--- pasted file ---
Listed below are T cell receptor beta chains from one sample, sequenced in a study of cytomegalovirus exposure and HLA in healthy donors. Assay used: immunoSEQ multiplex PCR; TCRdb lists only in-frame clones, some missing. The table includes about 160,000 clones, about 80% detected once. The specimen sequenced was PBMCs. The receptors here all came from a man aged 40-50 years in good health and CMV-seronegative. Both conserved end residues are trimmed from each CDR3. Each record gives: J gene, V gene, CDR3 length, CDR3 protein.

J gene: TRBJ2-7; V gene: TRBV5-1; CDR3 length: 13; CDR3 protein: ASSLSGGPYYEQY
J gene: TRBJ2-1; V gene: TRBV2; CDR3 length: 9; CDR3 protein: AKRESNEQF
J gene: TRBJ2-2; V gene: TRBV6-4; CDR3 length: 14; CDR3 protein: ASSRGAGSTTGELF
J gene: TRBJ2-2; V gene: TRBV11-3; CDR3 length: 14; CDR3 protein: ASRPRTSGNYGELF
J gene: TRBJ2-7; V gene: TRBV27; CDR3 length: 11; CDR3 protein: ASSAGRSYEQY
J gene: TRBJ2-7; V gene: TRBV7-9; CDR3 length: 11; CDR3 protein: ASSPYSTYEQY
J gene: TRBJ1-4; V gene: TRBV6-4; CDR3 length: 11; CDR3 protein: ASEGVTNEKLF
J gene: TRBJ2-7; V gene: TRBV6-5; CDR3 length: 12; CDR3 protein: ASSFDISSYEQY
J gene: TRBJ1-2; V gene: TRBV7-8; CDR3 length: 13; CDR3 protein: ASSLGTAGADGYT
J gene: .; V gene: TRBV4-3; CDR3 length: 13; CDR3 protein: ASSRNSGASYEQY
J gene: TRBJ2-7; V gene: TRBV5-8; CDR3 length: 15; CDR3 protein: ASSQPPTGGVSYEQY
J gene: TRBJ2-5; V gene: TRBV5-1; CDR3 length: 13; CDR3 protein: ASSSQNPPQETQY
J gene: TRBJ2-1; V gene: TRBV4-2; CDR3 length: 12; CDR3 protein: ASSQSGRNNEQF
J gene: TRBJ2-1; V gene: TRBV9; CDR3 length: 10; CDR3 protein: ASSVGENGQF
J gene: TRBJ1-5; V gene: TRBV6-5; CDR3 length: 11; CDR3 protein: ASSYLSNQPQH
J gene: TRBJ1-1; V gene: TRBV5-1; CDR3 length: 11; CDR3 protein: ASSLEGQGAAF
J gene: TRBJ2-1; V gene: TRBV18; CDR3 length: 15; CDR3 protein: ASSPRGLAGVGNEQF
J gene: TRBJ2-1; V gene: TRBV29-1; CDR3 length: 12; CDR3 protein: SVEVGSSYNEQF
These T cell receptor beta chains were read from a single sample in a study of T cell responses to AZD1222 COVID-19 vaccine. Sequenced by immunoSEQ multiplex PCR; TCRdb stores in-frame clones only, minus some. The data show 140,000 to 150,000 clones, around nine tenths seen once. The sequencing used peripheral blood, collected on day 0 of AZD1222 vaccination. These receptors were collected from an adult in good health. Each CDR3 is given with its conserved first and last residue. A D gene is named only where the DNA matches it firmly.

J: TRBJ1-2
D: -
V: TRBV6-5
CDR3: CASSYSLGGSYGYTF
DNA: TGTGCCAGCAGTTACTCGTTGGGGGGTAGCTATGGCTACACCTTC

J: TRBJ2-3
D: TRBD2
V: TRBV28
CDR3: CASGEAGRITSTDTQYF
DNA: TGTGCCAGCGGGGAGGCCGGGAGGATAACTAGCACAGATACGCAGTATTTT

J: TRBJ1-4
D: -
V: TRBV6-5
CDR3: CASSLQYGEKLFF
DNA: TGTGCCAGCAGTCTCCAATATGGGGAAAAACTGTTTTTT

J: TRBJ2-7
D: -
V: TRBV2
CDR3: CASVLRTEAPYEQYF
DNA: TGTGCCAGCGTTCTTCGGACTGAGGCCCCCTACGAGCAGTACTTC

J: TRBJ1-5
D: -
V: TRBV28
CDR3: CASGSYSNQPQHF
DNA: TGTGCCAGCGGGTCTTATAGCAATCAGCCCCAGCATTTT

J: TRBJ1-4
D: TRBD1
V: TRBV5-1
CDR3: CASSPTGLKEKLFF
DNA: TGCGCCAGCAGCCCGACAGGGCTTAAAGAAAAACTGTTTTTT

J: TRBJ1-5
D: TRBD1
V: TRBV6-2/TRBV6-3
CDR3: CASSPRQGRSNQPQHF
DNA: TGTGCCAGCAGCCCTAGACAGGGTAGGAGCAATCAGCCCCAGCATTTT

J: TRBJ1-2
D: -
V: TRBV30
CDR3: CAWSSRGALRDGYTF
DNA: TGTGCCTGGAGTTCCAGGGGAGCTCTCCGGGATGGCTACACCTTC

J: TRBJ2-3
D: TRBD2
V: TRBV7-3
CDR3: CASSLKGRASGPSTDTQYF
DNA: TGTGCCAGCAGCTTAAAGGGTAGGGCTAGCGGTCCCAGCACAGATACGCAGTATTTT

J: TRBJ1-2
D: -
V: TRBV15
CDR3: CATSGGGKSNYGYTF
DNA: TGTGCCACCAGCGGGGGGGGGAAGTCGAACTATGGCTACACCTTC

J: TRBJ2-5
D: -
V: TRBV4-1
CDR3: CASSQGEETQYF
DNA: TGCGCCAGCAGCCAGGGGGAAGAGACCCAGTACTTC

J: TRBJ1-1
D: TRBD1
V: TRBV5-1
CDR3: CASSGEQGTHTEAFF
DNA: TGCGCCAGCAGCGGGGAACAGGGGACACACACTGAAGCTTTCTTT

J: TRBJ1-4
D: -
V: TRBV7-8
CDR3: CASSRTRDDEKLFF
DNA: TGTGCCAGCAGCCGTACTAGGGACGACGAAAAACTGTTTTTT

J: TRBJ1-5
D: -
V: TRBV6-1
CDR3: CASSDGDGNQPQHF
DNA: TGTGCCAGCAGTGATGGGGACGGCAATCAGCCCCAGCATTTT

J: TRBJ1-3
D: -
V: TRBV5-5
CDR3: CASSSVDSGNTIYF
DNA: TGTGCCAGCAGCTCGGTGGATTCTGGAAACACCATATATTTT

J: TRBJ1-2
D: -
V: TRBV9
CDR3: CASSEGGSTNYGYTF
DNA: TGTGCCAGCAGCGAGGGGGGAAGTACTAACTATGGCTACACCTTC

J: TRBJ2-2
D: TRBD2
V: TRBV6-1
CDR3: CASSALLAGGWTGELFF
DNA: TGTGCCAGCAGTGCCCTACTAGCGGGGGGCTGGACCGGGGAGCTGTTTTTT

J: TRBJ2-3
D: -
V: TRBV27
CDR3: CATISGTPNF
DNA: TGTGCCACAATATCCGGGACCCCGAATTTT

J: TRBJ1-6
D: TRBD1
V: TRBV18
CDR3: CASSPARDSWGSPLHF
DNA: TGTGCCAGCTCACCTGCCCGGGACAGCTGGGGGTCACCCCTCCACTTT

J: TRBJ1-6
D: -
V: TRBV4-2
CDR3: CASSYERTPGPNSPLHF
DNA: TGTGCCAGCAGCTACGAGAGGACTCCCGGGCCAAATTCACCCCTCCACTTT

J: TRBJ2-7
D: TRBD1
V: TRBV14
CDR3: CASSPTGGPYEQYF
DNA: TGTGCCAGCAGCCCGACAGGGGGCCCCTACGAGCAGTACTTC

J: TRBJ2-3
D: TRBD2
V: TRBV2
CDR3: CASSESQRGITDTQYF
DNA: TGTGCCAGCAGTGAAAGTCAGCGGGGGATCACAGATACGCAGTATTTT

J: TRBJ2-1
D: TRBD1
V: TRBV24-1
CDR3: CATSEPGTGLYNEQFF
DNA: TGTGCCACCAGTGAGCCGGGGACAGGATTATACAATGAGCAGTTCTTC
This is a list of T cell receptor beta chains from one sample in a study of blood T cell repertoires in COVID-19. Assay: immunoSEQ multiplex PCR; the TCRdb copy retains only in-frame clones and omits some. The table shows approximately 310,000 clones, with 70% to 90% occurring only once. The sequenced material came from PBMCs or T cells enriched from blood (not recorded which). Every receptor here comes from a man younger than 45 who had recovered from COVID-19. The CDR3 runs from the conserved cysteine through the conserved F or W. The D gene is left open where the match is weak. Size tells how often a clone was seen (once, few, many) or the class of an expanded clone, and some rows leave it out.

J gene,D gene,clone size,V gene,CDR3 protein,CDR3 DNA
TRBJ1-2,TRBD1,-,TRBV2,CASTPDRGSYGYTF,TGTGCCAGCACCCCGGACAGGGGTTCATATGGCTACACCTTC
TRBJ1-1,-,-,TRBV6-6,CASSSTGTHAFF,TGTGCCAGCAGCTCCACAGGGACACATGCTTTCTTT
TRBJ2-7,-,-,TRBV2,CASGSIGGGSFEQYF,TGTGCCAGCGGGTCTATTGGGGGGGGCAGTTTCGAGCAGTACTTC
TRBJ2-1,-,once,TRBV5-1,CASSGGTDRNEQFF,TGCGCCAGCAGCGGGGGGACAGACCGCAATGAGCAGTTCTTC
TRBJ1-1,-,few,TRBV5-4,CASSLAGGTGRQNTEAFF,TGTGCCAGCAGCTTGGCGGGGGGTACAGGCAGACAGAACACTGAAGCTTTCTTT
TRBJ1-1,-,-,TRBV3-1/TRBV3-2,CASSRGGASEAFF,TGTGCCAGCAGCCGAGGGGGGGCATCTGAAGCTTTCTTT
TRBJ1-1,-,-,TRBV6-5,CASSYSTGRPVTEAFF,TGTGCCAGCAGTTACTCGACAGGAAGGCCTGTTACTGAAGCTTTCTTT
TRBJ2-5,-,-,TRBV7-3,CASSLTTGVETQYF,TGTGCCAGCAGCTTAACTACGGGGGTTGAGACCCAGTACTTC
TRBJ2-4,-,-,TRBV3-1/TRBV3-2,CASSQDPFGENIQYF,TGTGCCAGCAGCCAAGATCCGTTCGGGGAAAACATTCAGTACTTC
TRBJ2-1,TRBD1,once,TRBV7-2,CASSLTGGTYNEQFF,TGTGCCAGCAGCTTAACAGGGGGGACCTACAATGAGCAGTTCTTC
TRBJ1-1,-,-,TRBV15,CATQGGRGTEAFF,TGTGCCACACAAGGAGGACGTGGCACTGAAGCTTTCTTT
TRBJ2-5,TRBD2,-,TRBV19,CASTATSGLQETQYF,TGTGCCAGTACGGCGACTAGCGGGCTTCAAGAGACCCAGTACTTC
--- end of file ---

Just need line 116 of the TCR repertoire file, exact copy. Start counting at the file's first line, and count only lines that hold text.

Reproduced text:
J: TRBJ1-6